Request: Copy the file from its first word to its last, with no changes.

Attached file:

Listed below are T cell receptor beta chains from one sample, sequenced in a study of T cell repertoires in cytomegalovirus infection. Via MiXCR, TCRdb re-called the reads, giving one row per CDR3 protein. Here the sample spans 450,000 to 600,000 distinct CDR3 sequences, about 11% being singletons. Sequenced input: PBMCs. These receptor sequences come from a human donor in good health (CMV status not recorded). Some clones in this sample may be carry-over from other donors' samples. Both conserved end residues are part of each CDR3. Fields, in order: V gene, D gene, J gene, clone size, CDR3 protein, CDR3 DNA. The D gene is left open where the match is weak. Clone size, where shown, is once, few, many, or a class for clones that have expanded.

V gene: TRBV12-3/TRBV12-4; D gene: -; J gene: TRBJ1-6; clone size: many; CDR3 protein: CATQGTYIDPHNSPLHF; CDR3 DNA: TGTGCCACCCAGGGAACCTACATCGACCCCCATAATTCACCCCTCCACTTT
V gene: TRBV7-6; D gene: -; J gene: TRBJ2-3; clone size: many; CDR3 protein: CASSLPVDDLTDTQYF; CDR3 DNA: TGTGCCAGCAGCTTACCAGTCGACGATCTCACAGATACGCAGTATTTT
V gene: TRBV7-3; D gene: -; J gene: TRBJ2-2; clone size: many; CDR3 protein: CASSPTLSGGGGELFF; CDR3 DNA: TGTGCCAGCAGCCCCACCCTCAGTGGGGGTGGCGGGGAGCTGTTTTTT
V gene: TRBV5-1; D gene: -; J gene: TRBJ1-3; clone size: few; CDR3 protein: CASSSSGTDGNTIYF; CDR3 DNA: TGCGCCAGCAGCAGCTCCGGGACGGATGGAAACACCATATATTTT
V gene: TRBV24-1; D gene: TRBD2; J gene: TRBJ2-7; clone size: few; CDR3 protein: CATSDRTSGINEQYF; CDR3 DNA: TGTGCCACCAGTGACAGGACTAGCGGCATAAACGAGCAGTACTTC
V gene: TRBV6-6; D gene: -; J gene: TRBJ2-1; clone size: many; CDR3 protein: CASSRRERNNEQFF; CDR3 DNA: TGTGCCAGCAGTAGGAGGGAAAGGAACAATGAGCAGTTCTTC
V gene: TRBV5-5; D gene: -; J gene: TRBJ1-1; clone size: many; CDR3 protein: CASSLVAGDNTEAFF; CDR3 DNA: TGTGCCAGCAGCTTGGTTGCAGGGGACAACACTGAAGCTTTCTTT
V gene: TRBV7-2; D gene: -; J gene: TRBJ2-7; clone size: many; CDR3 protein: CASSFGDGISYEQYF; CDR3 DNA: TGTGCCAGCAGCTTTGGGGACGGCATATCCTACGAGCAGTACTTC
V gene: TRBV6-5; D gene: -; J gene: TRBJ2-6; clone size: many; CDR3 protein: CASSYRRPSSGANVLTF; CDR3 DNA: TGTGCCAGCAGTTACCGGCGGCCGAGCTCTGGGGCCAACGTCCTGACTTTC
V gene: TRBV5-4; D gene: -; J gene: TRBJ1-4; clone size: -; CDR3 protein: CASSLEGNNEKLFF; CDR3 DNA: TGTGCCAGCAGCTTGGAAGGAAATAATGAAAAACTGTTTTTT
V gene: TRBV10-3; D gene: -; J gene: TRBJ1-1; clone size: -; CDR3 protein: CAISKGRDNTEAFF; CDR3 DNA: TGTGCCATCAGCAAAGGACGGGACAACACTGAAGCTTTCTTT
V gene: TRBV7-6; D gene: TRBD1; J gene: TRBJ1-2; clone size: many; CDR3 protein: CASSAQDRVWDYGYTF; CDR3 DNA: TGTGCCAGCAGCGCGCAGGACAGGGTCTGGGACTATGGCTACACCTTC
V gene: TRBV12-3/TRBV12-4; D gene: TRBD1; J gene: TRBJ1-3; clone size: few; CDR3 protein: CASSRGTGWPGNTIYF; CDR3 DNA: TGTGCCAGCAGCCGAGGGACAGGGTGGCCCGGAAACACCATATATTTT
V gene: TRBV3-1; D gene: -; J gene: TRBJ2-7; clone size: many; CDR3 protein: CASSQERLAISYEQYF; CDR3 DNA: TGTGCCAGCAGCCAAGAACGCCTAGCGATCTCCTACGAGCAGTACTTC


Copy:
Listed below are T cell receptor beta chains from one sample, sequenced in a study of T cell repertoires in cytomegalovirus infection. Via MiXCR, TCRdb re-called the reads, giving one row per CDR3 protein. Here the sample spans 450,000 to 600,000 distinct CDR3 sequences, about 11% being singletons. Sequenced input: PBMCs. These receptor sequences come from a human donor in good health (CMV status not recorded). Some clones in this sample may be carry-over from other donors' samples. Both conserved end residues are part of each CDR3. Fields, in order: V gene, D gene, J gene, clone size, CDR3 protein, CDR3 DNA. The D gene is left open where the match is weak. Clone size, where shown, is once, few, many, or a class for clones that have expanded.

V gene: TRBV12-3/TRBV12-4; D gene: -; J gene: TRBJ1-6; clone size: many; CDR3 protein: CATQGTYIDPHNSPLHF; CDR3 DNA: TGTGCCACCCAGGGAACCTACATCGACCCCCATAATTCACCCCTCCACTTT
V gene: TRBV7-6; D gene: -; J gene: TRBJ2-3; clone size: many; CDR3 protein: CASSLPVDDLTDTQYF; CDR3 DNA: TGTGCCAGCAGCTTACCAGTCGACGATCTCACAGATACGCAGTATTTT
V gene: TRBV7-3; D gene: -; J gene: TRBJ2-2; clone size: many; CDR3 protein: CASSPTLSGGGGELFF; CDR3 DNA: TGTGCCAGCAGCCCCACCCTCAGTGGGGGTGGCGGGGAGCTGTTTTTT
V gene: TRBV5-1; D gene: -; J gene: TRBJ1-3; clone size: few; CDR3 protein: CASSSSGTDGNTIYF; CDR3 DNA: TGCGCCAGCAGCAGCTCCGGGACGGATGGAAACACCATATATTTT
V gene: TRBV24-1; D gene: TRBD2; J gene: TRBJ2-7; clone size: few; CDR3 protein: CATSDRTSGINEQYF; CDR3 DNA: TGTGCCACCAGTGACAGGACTAGCGGCATAAACGAGCAGTACTTC
V gene: TRBV6-6; D gene: -; J gene: TRBJ2-1; clone size: many; CDR3 protein: CASSRRERNNEQFF; CDR3 DNA: TGTGCCAGCAGTAGGAGGGAAAGGAACAATGAGCAGTTCTTC
V gene: TRBV5-5; D gene: -; J gene: TRBJ1-1; clone size: many; CDR3 protein: CASSLVAGDNTEAFF; CDR3 DNA: TGTGCCAGCAGCTTGGTTGCAGGGGACAACACTGAAGCTTTCTTT
V gene: TRBV7-2; D gene: -; J gene: TRBJ2-7; clone size: many; CDR3 protein: CASSFGDGISYEQYF; CDR3 DNA: TGTGCCAGCAGCTTTGGGGACGGCATATCCTACGAGCAGTACTTC
V gene: TRBV6-5; D gene: -; J gene: TRBJ2-6; clone size: many; CDR3 protein: CASSYRRPSSGANVLTF; CDR3 DNA: TGTGCCAGCAGTTACCGGCGGCCGAGCTCTGGGGCCAACGTCCTGACTTTC
V gene: TRBV5-4; D gene: -; J gene: TRBJ1-4; clone size: -; CDR3 protein: CASSLEGNNEKLFF; CDR3 DNA: TGTGCCAGCAGCTTGGAAGGAAATAATGAAAAACTGTTTTTT
V gene: TRBV10-3; D gene: -; J gene: TRBJ1-1; clone size: -; CDR3 protein: CAISKGRDNTEAFF; CDR3 DNA: TGTGCCATCAGCAAAGGACGGGACAACACTGAAGCTTTCTTT
V gene: TRBV7-6; D gene: TRBD1; J gene: TRBJ1-2; clone size: many; CDR3 protein: CASSAQDRVWDYGYTF; CDR3 DNA: TGTGCCAGCAGCGCGCAGGACAGGGTCTGGGACTATGGCTACACCTTC
V gene: TRBV12-3/TRBV12-4; D gene: TRBD1; J gene: TRBJ1-3; clone size: few; CDR3 protein: CASSRGTGWPGNTIYF; CDR3 DNA: TGTGCCAGCAGCCGAGGGACAGGGTGGCCCGGAAACACCATATATTTT
V gene: TRBV3-1; D gene: -; J gene: TRBJ2-7; clone size: many; CDR3 protein: CASSQERLAISYEQYF; CDR3 DNA: TGTGCCAGCAGCCAAGAACGCCTAGCGATCTCCTACGAGCAGTACTTC